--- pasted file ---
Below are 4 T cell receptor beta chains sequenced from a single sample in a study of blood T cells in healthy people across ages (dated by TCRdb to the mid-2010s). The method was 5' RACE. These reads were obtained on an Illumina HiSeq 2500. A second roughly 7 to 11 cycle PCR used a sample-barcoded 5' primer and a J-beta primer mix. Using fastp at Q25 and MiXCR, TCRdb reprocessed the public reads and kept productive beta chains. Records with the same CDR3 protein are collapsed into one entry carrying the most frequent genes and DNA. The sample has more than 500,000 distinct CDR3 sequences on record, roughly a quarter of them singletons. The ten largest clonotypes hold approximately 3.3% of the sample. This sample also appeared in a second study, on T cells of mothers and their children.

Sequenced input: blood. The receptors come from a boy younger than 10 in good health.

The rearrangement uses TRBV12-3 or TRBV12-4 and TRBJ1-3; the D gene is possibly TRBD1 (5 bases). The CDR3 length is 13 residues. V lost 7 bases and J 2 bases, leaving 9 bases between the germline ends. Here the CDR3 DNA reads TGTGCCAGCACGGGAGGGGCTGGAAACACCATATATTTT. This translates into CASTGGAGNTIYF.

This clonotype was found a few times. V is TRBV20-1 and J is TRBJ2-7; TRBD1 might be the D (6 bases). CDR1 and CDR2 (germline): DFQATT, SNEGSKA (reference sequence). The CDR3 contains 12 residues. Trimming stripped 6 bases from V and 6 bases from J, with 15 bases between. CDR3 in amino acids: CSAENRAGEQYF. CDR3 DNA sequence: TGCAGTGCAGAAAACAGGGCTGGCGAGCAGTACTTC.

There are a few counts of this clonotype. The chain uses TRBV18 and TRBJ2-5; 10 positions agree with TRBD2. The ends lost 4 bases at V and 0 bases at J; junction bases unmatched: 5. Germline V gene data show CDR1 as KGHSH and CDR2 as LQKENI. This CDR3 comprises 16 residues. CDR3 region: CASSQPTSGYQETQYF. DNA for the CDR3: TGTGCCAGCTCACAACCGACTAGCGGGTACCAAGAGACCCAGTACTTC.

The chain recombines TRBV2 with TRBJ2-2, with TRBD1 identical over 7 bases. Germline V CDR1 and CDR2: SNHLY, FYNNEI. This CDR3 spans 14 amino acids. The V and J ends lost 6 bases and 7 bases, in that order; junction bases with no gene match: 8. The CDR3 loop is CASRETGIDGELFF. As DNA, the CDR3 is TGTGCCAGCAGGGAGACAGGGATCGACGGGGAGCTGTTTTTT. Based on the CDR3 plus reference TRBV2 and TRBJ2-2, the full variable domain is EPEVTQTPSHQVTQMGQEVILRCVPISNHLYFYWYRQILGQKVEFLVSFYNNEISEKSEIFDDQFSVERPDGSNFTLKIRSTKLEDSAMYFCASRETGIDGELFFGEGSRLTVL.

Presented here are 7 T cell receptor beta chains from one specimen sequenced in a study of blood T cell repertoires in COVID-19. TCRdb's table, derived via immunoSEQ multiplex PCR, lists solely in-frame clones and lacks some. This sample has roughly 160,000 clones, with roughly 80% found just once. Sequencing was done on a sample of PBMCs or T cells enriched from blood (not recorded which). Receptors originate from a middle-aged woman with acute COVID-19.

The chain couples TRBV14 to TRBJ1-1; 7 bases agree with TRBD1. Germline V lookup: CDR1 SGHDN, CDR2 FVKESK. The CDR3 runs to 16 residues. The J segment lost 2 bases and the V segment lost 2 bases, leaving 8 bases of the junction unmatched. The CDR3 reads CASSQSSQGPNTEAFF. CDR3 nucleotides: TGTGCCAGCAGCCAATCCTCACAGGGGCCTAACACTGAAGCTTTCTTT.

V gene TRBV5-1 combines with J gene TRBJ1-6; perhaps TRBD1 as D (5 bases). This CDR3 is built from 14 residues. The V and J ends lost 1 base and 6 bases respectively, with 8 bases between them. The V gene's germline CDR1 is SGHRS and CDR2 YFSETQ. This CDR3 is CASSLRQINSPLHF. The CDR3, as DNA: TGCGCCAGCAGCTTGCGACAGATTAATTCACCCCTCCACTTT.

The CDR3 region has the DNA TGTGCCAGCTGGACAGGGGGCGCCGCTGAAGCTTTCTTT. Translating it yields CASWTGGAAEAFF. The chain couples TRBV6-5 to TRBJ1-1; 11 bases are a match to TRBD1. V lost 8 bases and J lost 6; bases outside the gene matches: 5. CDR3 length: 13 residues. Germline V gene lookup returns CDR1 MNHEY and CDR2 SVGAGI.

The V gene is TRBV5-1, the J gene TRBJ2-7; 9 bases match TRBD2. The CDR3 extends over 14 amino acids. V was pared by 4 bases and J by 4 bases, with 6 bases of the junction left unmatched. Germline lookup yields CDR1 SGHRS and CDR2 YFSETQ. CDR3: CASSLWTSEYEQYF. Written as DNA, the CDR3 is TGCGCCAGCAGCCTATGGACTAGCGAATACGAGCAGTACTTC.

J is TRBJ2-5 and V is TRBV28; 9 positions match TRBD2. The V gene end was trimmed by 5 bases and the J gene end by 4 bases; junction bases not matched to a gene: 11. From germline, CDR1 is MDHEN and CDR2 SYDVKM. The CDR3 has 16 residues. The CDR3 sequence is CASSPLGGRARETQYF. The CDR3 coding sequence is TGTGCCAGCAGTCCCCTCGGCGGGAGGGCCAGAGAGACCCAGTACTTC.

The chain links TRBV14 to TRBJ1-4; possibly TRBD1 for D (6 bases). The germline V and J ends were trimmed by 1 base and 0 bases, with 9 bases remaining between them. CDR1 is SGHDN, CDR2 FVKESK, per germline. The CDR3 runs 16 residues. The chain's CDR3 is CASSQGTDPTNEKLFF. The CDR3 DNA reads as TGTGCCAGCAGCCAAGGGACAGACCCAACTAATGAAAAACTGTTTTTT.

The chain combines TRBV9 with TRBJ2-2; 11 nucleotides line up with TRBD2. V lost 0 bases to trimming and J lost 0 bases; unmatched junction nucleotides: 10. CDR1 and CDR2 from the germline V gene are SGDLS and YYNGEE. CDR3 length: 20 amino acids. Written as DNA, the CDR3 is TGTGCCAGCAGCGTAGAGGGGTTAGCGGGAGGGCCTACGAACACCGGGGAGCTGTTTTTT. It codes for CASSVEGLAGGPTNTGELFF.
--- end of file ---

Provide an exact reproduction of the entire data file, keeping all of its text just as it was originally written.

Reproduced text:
Below are 4 T cell receptor beta chains sequenced from a single sample in a study of blood T cells in healthy people across ages (dated by TCRdb to the mid-2010s). The method was 5' RACE. These reads were obtained on an Illumina HiSeq 2500. A second roughly 7 to 11 cycle PCR used a sample-barcoded 5' primer and a J-beta primer mix. Using fastp at Q25 and MiXCR, TCRdb reprocessed the public reads and kept productive beta chains. Records with the same CDR3 protein are collapsed into one entry carrying the most frequent genes and DNA. The sample has more than 500,000 distinct CDR3 sequences on record, roughly a quarter of them singletons. The ten largest clonotypes hold approximately 3.3% of the sample. This sample also appeared in a second study, on T cells of mothers and their children.

Sequenced input: blood. The receptors come from a boy younger than 10 in good health.

The rearrangement uses TRBV12-3 or TRBV12-4 and TRBJ1-3; the D gene is possibly TRBD1 (5 bases). The CDR3 length is 13 residues. V lost 7 bases and J 2 bases, leaving 9 bases between the germline ends. Here the CDR3 DNA reads TGTGCCAGCACGGGAGGGGCTGGAAACACCATATATTTT. This translates into CASTGGAGNTIYF.

This clonotype was found a few times. V is TRBV20-1 and J is TRBJ2-7; TRBD1 might be the D (6 bases). CDR1 and CDR2 (germline): DFQATT, SNEGSKA (reference sequence). The CDR3 contains 12 residues. Trimming stripped 6 bases from V and 6 bases from J, with 15 bases between. CDR3 in amino acids: CSAENRAGEQYF. CDR3 DNA sequence: TGCAGTGCAGAAAACAGGGCTGGCGAGCAGTACTTC.

There are a few counts of this clonotype. The chain uses TRBV18 and TRBJ2-5; 10 positions agree with TRBD2. The ends lost 4 bases at V and 0 bases at J; junction bases unmatched: 5. Germline V gene data show CDR1 as KGHSH and CDR2 as LQKENI. This CDR3 comprises 16 residues. CDR3 region: CASSQPTSGYQETQYF. DNA for the CDR3: TGTGCCAGCTCACAACCGACTAGCGGGTACCAAGAGACCCAGTACTTC.

The chain recombines TRBV2 with TRBJ2-2, with TRBD1 identical over 7 bases. Germline V CDR1 and CDR2: SNHLY, FYNNEI. This CDR3 spans 14 amino acids. The V and J ends lost 6 bases and 7 bases, in that order; junction bases with no gene match: 8. The CDR3 loop is CASRETGIDGELFF. As DNA, the CDR3 is TGTGCCAGCAGGGAGACAGGGATCGACGGGGAGCTGTTTTTT. Based on the CDR3 plus reference TRBV2 and TRBJ2-2, the full variable domain is EPEVTQTPSHQVTQMGQEVILRCVPISNHLYFYWYRQILGQKVEFLVSFYNNEISEKSEIFDDQFSVERPDGSNFTLKIRSTKLEDSAMYFCASRETGIDGELFFGEGSRLTVL.

Presented here are 7 T cell receptor beta chains from one specimen sequenced in a study of blood T cell repertoires in COVID-19. TCRdb's table, derived via immunoSEQ multiplex PCR, lists solely in-frame clones and lacks some. This sample has roughly 160,000 clones, with roughly 80% found just once. Sequencing was done on a sample of PBMCs or T cells enriched from blood (not recorded which). Receptors originate from a middle-aged woman with acute COVID-19.

The chain couples TRBV14 to TRBJ1-1; 7 bases agree with TRBD1. Germline V lookup: CDR1 SGHDN, CDR2 FVKESK. The CDR3 runs to 16 residues. The J segment lost 2 bases and the V segment lost 2 bases, leaving 8 bases of the junction unmatched. The CDR3 reads CASSQSSQGPNTEAFF. CDR3 nucleotides: TGTGCCAGCAGCCAATCCTCACAGGGGCCTAACACTGAAGCTTTCTTT.

V gene TRBV5-1 combines with J gene TRBJ1-6; perhaps TRBD1 as D (5 bases). This CDR3 is built from 14 residues. The V and J ends lost 1 base and 6 bases respectively, with 8 bases between them. The V gene's germline CDR1 is SGHRS and CDR2 YFSETQ. This CDR3 is CASSLRQINSPLHF. The CDR3, as DNA: TGCGCCAGCAGCTTGCGACAGATTAATTCACCCCTCCACTTT.

The CDR3 region has the DNA TGTGCCAGCTGGACAGGGGGCGCCGCTGAAGCTTTCTTT. Translating it yields CASWTGGAAEAFF. The chain couples TRBV6-5 to TRBJ1-1; 11 bases are a match to TRBD1. V lost 8 bases and J lost 6; bases outside the gene matches: 5. CDR3 length: 13 residues. Germline V gene lookup returns CDR1 MNHEY and CDR2 SVGAGI.

The V gene is TRBV5-1, the J gene TRBJ2-7; 9 bases match TRBD2. The CDR3 extends over 14 amino acids. V was pared by 4 bases and J by 4 bases, with 6 bases of the junction left unmatched. Germline lookup yields CDR1 SGHRS and CDR2 YFSETQ. CDR3: CASSLWTSEYEQYF. Written as DNA, the CDR3 is TGCGCCAGCAGCCTATGGACTAGCGAATACGAGCAGTACTTC.

J is TRBJ2-5 and V is TRBV28; 9 positions match TRBD2. The V gene end was trimmed by 5 bases and the J gene end by 4 bases; junction bases not matched to a gene: 11. From germline, CDR1 is MDHEN and CDR2 SYDVKM. The CDR3 has 16 residues. The CDR3 sequence is CASSPLGGRARETQYF. The CDR3 coding sequence is TGTGCCAGCAGTCCCCTCGGCGGGAGGGCCAGAGAGACCCAGTACTTC.

The chain links TRBV14 to TRBJ1-4; possibly TRBD1 for D (6 bases). The germline V and J ends were trimmed by 1 base and 0 bases, with 9 bases remaining between them. CDR1 is SGHDN, CDR2 FVKESK, per germline. The CDR3 runs 16 residues. The chain's CDR3 is CASSQGTDPTNEKLFF. The CDR3 DNA reads as TGTGCCAGCAGCCAAGGGACAGACCCAACTAATGAAAAACTGTTTTTT.

The chain combines TRBV9 with TRBJ2-2; 11 nucleotides line up with TRBD2. V lost 0 bases to trimming and J lost 0 bases; unmatched junction nucleotides: 10. CDR1 and CDR2 from the germline V gene are SGDLS and YYNGEE. CDR3 length: 20 amino acids. Written as DNA, the CDR3 is TGTGCCAGCAGCGTAGAGGGGTTAGCGGGAGGGCCTACGAACACCGGGGAGCTGTTTTTT. It codes for CASSVEGLAGGPTNTGELFF.